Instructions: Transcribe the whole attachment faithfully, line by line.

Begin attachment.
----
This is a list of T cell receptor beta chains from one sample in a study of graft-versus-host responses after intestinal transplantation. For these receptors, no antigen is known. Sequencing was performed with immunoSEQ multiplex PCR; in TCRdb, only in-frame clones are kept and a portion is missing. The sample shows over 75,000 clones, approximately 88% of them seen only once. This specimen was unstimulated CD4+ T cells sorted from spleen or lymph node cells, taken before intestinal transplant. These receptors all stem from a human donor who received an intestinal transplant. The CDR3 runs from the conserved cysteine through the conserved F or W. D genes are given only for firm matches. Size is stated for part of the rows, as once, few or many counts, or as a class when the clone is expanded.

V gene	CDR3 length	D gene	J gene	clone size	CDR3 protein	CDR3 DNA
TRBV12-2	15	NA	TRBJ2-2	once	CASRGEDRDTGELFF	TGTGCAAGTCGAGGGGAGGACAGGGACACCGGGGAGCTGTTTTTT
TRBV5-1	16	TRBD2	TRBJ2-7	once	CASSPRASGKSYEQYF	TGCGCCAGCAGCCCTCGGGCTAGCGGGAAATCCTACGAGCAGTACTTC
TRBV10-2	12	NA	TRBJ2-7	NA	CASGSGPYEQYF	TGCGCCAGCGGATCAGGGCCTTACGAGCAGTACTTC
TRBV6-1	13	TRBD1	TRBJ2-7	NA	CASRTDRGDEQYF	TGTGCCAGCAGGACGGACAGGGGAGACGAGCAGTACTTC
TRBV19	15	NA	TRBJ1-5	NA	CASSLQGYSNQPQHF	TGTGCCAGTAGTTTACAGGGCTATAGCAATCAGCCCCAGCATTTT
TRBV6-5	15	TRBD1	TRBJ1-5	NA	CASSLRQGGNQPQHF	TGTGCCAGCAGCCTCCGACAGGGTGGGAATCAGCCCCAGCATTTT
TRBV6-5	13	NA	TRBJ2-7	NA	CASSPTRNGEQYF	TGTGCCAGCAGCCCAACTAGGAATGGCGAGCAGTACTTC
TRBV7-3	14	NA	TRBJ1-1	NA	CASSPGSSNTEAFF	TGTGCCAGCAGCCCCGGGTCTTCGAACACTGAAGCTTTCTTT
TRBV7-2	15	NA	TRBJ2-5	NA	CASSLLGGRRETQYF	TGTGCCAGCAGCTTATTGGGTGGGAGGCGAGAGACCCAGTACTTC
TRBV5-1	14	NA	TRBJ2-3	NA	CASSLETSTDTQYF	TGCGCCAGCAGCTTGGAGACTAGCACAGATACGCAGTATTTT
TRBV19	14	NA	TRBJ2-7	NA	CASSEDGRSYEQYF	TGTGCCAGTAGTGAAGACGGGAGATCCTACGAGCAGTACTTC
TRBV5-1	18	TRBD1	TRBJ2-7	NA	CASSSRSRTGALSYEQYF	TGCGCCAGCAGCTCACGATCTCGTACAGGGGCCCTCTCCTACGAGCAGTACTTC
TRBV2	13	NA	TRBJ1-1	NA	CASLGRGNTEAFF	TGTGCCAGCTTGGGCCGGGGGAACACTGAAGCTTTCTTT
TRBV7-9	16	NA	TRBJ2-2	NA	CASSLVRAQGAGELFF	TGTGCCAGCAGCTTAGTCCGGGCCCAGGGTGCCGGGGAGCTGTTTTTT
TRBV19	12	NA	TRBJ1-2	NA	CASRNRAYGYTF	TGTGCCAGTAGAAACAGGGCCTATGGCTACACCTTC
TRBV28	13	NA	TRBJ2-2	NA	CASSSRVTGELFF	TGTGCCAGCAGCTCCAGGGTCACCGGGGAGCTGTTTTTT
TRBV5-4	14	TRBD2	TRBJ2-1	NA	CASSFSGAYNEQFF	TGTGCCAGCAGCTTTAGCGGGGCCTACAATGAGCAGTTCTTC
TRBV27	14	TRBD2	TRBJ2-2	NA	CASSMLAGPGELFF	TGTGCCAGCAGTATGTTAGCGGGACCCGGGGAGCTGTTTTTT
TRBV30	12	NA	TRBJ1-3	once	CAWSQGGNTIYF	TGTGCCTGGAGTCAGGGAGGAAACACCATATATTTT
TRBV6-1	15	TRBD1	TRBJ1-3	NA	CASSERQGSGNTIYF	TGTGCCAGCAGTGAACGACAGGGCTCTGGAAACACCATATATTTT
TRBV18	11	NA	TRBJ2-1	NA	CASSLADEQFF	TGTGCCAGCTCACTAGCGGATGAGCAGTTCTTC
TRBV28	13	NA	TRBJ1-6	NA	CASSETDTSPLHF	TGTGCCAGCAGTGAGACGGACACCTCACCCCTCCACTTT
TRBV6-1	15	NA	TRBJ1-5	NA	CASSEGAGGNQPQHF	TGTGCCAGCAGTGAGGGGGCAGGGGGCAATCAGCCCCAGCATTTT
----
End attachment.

This is a list of T cell receptor beta chains from one sample in a study of graft-versus-host responses after intestinal transplantation. For these receptors, no antigen is known. Sequencing was performed with immunoSEQ multiplex PCR; in TCRdb, only in-frame clones are kept and a portion is missing. The sample shows over 75,000 clones, approximately 88% of them seen only once. This specimen was unstimulated CD4+ T cells sorted from spleen or lymph node cells, taken before intestinal transplant. These receptors all stem from a human donor who received an intestinal transplant. The CDR3 runs from the conserved cysteine through the conserved F or W. D genes are given only for firm matches. Size is stated for part of the rows, as once, few or many counts, or as a class when the clone is expanded.

V gene	CDR3 length	D gene	J gene	clone size	CDR3 protein	CDR3 DNA
TRBV12-2	15	NA	TRBJ2-2	once	CASRGEDRDTGELFF	TGTGCAAGTCGAGGGGAGGACAGGGACACCGGGGAGCTGTTTTTT
TRBV5-1	16	TRBD2	TRBJ2-7	once	CASSPRASGKSYEQYF	TGCGCCAGCAGCCCTCGGGCTAGCGGGAAATCCTACGAGCAGTACTTC
TRBV10-2	12	NA	TRBJ2-7	NA	CASGSGPYEQYF	TGCGCCAGCGGATCAGGGCCTTACGAGCAGTACTTC
TRBV6-1	13	TRBD1	TRBJ2-7	NA	CASRTDRGDEQYF	TGTGCCAGCAGGACGGACAGGGGAGACGAGCAGTACTTC
TRBV19	15	NA	TRBJ1-5	NA	CASSLQGYSNQPQHF	TGTGCCAGTAGTTTACAGGGCTATAGCAATCAGCCCCAGCATTTT
TRBV6-5	15	TRBD1	TRBJ1-5	NA	CASSLRQGGNQPQHF	TGTGCCAGCAGCCTCCGACAGGGTGGGAATCAGCCCCAGCATTTT
TRBV6-5	13	NA	TRBJ2-7	NA	CASSPTRNGEQYF	TGTGCCAGCAGCCCAACTAGGAATGGCGAGCAGTACTTC
TRBV7-3	14	NA	TRBJ1-1	NA	CASSPGSSNTEAFF	TGTGCCAGCAGCCCCGGGTCTTCGAACACTGAAGCTTTCTTT
TRBV7-2	15	NA	TRBJ2-5	NA	CASSLLGGRRETQYF	TGTGCCAGCAGCTTATTGGGTGGGAGGCGAGAGACCCAGTACTTC
TRBV5-1	14	NA	TRBJ2-3	NA	CASSLETSTDTQYF	TGCGCCAGCAGCTTGGAGACTAGCACAGATACGCAGTATTTT
TRBV19	14	NA	TRBJ2-7	NA	CASSEDGRSYEQYF	TGTGCCAGTAGTGAAGACGGGAGATCCTACGAGCAGTACTTC
TRBV5-1	18	TRBD1	TRBJ2-7	NA	CASSSRSRTGALSYEQYF	TGCGCCAGCAGCTCACGATCTCGTACAGGGGCCCTCTCCTACGAGCAGTACTTC
TRBV2	13	NA	TRBJ1-1	NA	CASLGRGNTEAFF	TGTGCCAGCTTGGGCCGGGGGAACACTGAAGCTTTCTTT
TRBV7-9	16	NA	TRBJ2-2	NA	CASSLVRAQGAGELFF	TGTGCCAGCAGCTTAGTCCGGGCCCAGGGTGCCGGGGAGCTGTTTTTT
TRBV19	12	NA	TRBJ1-2	NA	CASRNRAYGYTF	TGTGCCAGTAGAAACAGGGCCTATGGCTACACCTTC
TRBV28	13	NA	TRBJ2-2	NA	CASSSRVTGELFF	TGTGCCAGCAGCTCCAGGGTCACCGGGGAGCTGTTTTTT
TRBV5-4	14	TRBD2	TRBJ2-1	NA	CASSFSGAYNEQFF	TGTGCCAGCAGCTTTAGCGGGGCCTACAATGAGCAGTTCTTC
TRBV27	14	TRBD2	TRBJ2-2	NA	CASSMLAGPGELFF	TGTGCCAGCAGTATGTTAGCGGGACCCGGGGAGCTGTTTTTT
TRBV30	12	NA	TRBJ1-3	once	CAWSQGGNTIYF	TGTGCCTGGAGTCAGGGAGGAAACACCATATATTTT
TRBV6-1	15	TRBD1	TRBJ1-3	NA	CASSERQGSGNTIYF	TGTGCCAGCAGTGAACGACAGGGCTCTGGAAACACCATATATTTT
TRBV18	11	NA	TRBJ2-1	NA	CASSLADEQFF	TGTGCCAGCTCACTAGCGGATGAGCAGTTCTTC
TRBV28	13	NA	TRBJ1-6	NA	CASSETDTSPLHF	TGTGCCAGCAGTGAGACGGACACCTCACCCCTCCACTTT
TRBV6-1	15	NA	TRBJ1-5	NA	CASSEGAGGNQPQHF	TGTGCCAGCAGTGAGGGGGCAGGGGGCAATCAGCCCCAGCATTTT